It now appears, however, that the watchdog may be needed again.

The scandal returns

In a telephone interview with WND, Cruz said the Obama administration “is continuing to cover up its role in the HSBC money laundering scandal.”

“The U.S. government never responded to the evidence I provided of money-laundering activity that I fully documented with records copied directly from HSBC accounts,” Cruz explained to WND after learning court papers were filed objecting to the Justice Department stonewalling a FOIA request for the release of documents that could implicate Lynch in covering up Obama administration involvement in international money-laundering of Mexican cartel drug money.

Lynch has never explained why the New York U.S. Attorney’s Office in 2012 chose to ignore the 1,000 pages of customer account records Cruz pulled from the HSBC computer system.

“The official response of the IRS Whistleblower Office doesn’t say there was no fraud or tax evasion committed by HSBC in the money-laundering case,” Cruz explained. “The IRS simply says, ‘In this case, the information you provided did not result in the collection of any proceeds.'”

“I’ve never heard back from the two Department of Homeland Securities investigators that did the telephone interviews with me on Feb. 7, 2012, even though both said they would ‘get back to me,'” Cruz said. “The New York District Attorney that I originally approached has never followed up with me, even after admitting, ‘This is money laundering.'”

Cruz provided WND with documentation showing he had contacted Assistant District Attorney Jeremy Schelleppe and Investigator Patrick Mulcahey of the Suffolk County District Attorney’s office in 2012.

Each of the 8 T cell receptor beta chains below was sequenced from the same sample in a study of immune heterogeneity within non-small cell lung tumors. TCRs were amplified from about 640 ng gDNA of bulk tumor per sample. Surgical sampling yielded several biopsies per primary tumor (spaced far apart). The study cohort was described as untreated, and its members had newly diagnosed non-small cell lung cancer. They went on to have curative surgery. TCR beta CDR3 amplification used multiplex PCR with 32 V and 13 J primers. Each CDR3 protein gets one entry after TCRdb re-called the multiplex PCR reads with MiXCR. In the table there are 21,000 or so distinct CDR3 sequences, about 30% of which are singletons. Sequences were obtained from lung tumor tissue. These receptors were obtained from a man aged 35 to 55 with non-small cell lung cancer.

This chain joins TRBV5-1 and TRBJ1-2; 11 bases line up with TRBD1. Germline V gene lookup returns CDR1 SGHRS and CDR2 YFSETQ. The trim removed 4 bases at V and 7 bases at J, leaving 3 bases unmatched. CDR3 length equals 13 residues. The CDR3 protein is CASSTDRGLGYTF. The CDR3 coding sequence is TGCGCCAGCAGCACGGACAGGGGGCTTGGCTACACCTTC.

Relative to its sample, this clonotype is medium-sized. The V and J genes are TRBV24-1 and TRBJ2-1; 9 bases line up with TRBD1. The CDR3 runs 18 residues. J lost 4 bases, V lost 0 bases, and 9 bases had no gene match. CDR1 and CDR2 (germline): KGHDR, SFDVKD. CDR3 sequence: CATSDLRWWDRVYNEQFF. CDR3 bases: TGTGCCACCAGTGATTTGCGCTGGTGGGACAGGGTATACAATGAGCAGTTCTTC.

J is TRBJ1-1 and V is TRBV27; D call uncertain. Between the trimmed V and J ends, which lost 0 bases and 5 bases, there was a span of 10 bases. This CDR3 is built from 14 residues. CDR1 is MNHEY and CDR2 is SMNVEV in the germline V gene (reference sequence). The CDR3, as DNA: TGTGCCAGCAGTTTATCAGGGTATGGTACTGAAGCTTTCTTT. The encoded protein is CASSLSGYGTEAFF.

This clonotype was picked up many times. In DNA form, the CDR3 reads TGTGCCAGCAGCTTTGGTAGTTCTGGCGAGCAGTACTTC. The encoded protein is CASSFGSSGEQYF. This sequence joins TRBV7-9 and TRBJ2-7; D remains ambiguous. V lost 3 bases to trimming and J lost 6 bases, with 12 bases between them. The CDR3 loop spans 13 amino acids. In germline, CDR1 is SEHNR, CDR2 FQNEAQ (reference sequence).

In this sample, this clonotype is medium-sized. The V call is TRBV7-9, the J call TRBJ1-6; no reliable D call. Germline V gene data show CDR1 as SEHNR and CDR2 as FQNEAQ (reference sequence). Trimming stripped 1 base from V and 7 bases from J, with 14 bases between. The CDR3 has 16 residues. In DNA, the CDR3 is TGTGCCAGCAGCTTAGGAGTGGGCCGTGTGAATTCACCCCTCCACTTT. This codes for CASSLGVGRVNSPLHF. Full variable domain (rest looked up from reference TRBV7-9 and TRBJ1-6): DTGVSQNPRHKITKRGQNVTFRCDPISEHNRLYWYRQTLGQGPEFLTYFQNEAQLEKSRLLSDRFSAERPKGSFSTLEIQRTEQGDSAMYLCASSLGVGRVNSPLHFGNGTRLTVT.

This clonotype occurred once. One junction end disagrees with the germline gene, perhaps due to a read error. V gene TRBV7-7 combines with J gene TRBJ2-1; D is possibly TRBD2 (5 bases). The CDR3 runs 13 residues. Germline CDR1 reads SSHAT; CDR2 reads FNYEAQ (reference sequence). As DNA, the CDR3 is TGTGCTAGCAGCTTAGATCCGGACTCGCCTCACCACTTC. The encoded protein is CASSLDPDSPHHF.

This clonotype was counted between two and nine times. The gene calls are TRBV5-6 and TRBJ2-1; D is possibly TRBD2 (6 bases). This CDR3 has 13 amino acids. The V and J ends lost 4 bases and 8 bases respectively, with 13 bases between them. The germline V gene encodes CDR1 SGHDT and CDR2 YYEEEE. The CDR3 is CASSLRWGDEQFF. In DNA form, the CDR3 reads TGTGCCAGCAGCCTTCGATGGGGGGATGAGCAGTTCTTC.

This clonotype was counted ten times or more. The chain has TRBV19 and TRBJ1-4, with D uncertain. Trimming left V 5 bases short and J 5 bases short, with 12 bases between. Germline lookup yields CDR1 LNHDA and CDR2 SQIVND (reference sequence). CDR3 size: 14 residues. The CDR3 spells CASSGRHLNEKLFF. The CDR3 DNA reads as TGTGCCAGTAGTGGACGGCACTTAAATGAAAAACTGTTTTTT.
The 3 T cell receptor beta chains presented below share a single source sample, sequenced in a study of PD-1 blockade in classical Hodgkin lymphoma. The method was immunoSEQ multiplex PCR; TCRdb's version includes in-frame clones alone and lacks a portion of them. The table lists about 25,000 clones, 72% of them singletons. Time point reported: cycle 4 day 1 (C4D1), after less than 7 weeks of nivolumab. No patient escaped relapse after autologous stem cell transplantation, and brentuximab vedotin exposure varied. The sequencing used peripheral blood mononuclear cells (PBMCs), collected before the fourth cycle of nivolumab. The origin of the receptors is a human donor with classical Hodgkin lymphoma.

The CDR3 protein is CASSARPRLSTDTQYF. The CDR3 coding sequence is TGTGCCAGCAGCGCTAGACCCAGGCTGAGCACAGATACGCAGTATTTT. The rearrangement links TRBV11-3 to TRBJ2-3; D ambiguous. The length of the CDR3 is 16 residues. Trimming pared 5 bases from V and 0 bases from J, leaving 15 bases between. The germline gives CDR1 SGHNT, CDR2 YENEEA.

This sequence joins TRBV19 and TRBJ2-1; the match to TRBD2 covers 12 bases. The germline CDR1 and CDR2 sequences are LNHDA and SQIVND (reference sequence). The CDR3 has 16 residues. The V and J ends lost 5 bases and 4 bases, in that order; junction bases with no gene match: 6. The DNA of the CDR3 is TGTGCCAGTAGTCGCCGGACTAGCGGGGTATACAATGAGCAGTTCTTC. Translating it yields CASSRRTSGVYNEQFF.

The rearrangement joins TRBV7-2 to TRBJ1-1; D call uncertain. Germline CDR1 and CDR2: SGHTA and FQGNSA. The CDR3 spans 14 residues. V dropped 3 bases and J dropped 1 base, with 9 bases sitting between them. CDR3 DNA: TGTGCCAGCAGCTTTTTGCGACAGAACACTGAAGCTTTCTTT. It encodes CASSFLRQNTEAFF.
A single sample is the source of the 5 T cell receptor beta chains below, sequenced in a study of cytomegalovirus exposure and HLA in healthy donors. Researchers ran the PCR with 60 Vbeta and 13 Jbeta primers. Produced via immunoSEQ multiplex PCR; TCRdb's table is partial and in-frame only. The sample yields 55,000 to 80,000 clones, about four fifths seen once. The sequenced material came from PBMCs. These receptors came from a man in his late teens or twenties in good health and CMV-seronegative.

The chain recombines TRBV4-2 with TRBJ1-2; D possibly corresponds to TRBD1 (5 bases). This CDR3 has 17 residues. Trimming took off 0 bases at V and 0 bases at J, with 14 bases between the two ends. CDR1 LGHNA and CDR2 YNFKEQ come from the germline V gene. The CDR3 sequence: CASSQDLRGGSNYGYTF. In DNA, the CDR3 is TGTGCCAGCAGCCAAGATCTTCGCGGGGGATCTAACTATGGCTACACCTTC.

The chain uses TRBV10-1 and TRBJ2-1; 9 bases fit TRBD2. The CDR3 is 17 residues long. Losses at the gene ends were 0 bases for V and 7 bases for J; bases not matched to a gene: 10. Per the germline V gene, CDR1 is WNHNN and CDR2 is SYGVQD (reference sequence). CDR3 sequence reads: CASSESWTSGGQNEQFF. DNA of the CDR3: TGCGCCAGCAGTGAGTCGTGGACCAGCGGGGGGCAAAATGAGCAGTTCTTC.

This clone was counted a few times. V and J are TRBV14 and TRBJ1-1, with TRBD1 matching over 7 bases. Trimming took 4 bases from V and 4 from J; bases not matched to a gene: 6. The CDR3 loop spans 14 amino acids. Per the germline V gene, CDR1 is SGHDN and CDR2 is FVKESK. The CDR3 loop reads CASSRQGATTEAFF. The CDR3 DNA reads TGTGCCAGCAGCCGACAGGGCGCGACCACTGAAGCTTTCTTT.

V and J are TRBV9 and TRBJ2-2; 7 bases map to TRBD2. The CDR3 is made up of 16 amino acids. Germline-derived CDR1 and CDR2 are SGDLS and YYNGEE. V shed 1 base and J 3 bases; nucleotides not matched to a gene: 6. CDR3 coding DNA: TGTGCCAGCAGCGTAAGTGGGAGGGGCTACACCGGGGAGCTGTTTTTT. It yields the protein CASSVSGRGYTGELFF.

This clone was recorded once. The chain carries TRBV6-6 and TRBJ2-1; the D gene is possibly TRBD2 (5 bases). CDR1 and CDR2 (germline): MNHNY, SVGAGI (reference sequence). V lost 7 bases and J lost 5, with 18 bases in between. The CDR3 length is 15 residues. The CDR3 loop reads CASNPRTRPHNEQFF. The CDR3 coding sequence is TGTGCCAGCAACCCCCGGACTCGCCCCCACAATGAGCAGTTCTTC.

When Cruz attempted to hand his information over to Sen. Carl Levin, D-Mich., then the chairman of the Senate Permanent Investigating Committee looking into HSBC money-laundering activities, he was told to fill out a form, which he did, only to receive no response whatsoever.

“WND is the first and only news agency to put my story on the air, to put my story on the Web, to get my story out to people,” Cruz explained, after providing WND with the letters he had sent to the Wall Street Journal in 2012.

A close reading of the 330-page report Levin’s Permanent Subcommittee on Investigations issued on July 17, 2012, titled, “U.S. Vulnerabilities to Money Laundering, Drugs, and Terrorist Financing: HSBC Case History,” places the blame not on HSBC employees in New York, but upon carelessness in acquiring suspect subsidiary banks in Mexico tied to Mexican drug cartels.

On Page 3 of that report, the Senate Permanent Subcommittee on Investigations attributed the HSBC money-laundering criminal activities to a “weak AML [Anti-Money Laundering] program,” carefully avoiding any allegations that specific HSBC employees in the U.S. or Mexico were criminally liable for their involvement.

By the end of 2012, HSBC escaped with a fine, but no criminal charges against any of its employees.

“The HSBC fraud investigator at the bank told me the bank had $2 billion set aside to pay the fines,” Cruz recalls, “and conveniently HSBC got away with paying something like $1.9 billion in total fines and penalties.”

The recent report on HSBC’s activities, however, is putting new pressure on Lynch to explain how the bank could have escaped investigation without criminal charges.

WND’s history of coverage on the HSBC scandal, including an exclusive interview with whistleblower John Cruz, can be seen below: